There, suddenly and once for all, the theme was dropped. Some man’s quick word broke in. Fort Morgan had veiled itself in the smoke of its own broadside. Now came its thunder and the answering flame and roar of the Brooklyn’s bow-chaser. The battle had begun. The ship, still half a mile from its mark, was coming on as straight as her gun could blaze, her redskin ally at her side, and all the others, large and less, bounding after by twos. And now in lurid flash and steady roar the lightning and thunder darted and rolled from Morgan, its water-battery, and the Mobile squadron, and from the bow guns of the Brooklyn and Hartford.
How marvelously fire, din and smoke shriveled up the time, which the captain’s small clock so mincingly ticked off. A cabin-boy brought a fragrant tray of breakfast, but the grateful ladies could only laugh at it. There was no moment to observe even the few pretty sail-boats which the fearful import and majesty of the strife lured down about them on the light side-wind.
“Has the Tennessee not fired yet?” anxiously asked Anna, but no one was sure. Across the breeze, that kept the near side of the picture uncurtained, she perfectly saw the Tecumseh close abreast of the flashing, smoke-shrouded fort, the Brooklyn to windward abreast of both, and the Hartford at the Brooklyn’s heels with her signal fluttering to all behind, “Close order.”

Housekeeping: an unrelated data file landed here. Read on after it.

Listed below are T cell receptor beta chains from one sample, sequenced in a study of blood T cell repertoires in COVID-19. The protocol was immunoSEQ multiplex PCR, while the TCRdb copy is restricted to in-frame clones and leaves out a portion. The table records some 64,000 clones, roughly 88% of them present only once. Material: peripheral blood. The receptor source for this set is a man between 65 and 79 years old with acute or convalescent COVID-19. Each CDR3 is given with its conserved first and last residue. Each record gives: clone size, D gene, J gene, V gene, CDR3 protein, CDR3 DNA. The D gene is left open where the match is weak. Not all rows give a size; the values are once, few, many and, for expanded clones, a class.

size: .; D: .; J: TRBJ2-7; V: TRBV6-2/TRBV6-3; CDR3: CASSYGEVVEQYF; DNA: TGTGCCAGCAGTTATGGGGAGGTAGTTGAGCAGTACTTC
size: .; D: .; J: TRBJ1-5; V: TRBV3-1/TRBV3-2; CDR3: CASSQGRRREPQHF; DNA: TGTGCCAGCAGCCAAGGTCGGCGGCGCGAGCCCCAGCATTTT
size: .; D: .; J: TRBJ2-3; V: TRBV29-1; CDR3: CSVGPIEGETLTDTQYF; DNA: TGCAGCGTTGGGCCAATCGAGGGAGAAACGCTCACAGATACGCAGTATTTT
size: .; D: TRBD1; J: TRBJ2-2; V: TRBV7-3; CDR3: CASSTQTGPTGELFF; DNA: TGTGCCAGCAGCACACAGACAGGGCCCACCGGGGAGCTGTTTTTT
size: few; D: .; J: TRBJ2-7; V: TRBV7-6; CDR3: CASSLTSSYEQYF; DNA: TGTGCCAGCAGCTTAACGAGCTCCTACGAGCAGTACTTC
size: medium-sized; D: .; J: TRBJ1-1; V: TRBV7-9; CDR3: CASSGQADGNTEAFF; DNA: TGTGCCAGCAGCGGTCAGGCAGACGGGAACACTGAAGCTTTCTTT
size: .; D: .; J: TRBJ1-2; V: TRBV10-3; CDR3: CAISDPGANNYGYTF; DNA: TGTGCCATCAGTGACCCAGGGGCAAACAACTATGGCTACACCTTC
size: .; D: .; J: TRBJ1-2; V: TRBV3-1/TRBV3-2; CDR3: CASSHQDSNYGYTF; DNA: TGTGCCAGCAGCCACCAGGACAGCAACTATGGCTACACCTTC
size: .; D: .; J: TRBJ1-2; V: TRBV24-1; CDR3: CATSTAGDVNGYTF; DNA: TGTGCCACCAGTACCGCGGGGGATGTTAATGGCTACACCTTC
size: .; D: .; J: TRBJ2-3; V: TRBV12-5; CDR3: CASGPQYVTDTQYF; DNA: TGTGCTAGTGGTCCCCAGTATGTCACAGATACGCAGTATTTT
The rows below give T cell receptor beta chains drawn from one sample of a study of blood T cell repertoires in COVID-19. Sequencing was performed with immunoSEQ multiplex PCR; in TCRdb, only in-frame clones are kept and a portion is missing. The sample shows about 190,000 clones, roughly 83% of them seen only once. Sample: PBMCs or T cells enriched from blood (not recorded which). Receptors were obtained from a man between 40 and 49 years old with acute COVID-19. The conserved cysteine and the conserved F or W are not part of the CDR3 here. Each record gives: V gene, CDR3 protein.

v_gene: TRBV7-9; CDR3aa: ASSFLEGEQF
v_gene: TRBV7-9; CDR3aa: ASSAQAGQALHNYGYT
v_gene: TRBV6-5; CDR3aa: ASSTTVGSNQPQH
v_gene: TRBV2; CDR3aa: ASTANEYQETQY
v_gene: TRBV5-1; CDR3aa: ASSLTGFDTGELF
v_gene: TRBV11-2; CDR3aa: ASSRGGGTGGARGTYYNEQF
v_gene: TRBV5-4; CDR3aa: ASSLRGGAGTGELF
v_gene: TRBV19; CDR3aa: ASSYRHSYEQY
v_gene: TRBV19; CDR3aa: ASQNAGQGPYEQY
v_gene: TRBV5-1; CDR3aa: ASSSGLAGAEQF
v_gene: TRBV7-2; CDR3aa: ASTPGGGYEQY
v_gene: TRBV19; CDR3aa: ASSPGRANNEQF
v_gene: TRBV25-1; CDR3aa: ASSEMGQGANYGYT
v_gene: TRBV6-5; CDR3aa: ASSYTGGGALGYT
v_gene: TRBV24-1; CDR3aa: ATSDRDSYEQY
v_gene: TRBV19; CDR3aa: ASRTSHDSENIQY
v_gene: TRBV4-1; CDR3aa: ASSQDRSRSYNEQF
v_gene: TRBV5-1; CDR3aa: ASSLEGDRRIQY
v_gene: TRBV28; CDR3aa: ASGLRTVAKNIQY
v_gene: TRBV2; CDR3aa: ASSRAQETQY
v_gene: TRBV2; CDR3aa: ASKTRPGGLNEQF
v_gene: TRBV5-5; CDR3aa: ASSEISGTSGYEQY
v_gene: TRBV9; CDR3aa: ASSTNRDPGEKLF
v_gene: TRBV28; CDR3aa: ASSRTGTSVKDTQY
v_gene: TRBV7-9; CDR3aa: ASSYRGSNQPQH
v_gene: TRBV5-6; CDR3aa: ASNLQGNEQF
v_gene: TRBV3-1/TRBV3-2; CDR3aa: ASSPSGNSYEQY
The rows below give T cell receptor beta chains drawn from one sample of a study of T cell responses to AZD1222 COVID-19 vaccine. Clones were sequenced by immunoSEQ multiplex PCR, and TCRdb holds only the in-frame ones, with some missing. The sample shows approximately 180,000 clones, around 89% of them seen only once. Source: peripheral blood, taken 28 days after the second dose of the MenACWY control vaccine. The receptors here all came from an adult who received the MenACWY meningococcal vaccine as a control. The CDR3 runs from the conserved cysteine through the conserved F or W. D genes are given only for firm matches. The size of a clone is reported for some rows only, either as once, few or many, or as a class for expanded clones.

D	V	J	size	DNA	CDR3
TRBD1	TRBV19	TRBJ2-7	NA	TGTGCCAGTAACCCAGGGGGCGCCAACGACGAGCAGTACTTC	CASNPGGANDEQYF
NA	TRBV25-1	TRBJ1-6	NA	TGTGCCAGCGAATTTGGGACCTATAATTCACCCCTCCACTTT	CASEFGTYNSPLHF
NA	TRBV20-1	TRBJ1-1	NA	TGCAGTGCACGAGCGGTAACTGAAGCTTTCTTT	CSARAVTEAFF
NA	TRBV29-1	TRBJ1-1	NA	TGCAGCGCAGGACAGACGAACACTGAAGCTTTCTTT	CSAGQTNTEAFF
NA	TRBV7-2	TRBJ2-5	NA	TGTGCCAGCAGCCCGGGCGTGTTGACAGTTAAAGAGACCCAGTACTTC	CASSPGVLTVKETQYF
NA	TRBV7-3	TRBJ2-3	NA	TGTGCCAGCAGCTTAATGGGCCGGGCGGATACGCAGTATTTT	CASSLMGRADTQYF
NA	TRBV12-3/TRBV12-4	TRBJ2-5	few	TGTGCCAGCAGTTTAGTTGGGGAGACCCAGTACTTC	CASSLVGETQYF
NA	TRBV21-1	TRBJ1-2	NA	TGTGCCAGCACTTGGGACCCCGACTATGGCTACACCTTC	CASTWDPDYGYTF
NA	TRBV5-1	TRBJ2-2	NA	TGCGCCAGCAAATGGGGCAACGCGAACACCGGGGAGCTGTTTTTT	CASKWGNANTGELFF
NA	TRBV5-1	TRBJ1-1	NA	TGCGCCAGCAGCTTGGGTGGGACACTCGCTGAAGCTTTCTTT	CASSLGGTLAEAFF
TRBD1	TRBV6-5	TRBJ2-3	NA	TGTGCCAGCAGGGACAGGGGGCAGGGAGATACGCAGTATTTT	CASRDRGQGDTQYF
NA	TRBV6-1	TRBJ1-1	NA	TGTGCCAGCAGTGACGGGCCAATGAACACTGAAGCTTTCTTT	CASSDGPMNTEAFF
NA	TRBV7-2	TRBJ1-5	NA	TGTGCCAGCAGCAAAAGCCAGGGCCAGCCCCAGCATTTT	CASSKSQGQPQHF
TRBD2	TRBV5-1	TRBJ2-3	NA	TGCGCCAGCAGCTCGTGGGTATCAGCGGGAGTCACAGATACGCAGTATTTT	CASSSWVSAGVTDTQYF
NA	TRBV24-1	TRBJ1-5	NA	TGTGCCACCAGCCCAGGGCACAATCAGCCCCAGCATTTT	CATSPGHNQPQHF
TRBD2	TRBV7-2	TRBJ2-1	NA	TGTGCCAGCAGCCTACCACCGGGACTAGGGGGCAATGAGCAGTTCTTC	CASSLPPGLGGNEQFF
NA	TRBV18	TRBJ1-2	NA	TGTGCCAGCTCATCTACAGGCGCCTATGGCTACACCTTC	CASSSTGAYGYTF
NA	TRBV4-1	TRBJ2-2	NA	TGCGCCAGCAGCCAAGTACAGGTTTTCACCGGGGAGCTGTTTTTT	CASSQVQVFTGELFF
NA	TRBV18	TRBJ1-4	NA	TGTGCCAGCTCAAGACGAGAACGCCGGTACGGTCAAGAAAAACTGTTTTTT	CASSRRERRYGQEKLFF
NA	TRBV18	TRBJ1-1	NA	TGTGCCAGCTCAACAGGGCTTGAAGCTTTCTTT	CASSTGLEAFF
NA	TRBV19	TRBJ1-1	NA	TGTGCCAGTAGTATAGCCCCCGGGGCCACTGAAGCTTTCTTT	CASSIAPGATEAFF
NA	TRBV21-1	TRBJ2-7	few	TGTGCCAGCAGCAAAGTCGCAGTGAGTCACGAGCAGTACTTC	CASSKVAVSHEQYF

“Why don’t the ships—?” Anna had it on her lips to cry, when the whole sunward side of the Brooklyn, and then of the Hartford, vomited fire, iron and blinding, strangling smoke into the water-battery and the fort, where the light air held it. God’s mercy! you could see the cheering of the fleet’s crews, which the ear could barely gather out of the far uproar, and just as it floated to the gazers they beheld the Tecumseh turn square toward them and head straight across the double line of torpedoes for the Tennessee.
We never catch all of “whatever happens,” and neither Callender saw the brave men in gray who for one moment of horror fled from their own guns in water-battery and fort; but all at once they beheld the Tecumseh heave, stagger, and lurch like a drunkard, men spring from her turret into the sea, the Brooklyn falter, slacken fire and draw back, the Hartford and the whole huddled fleet come to a stand, and the rallied fort cheer and belch havoc into the ships while the Tecumseh sunk her head, lifted her screw into air and vanished beneath the wave. They saw Mobile Point a semicircle of darting fire, and the Brooklyn “athwart the Hartford’s hawse”; but they did not see, atom-small, perched high in the rigging of the flag-ship and demanding from the decks below, “why this?” and “why that?” a certain “plain sailor” well known to New Orleans and the wide world; did not see the torpedoes lying in watery ambush for him, nor hear the dread tale of them called to him from the Brooklyn while his ship passed astern of her, nor him command “full speed ahead” as he retorted, “Damn the torpedoes!”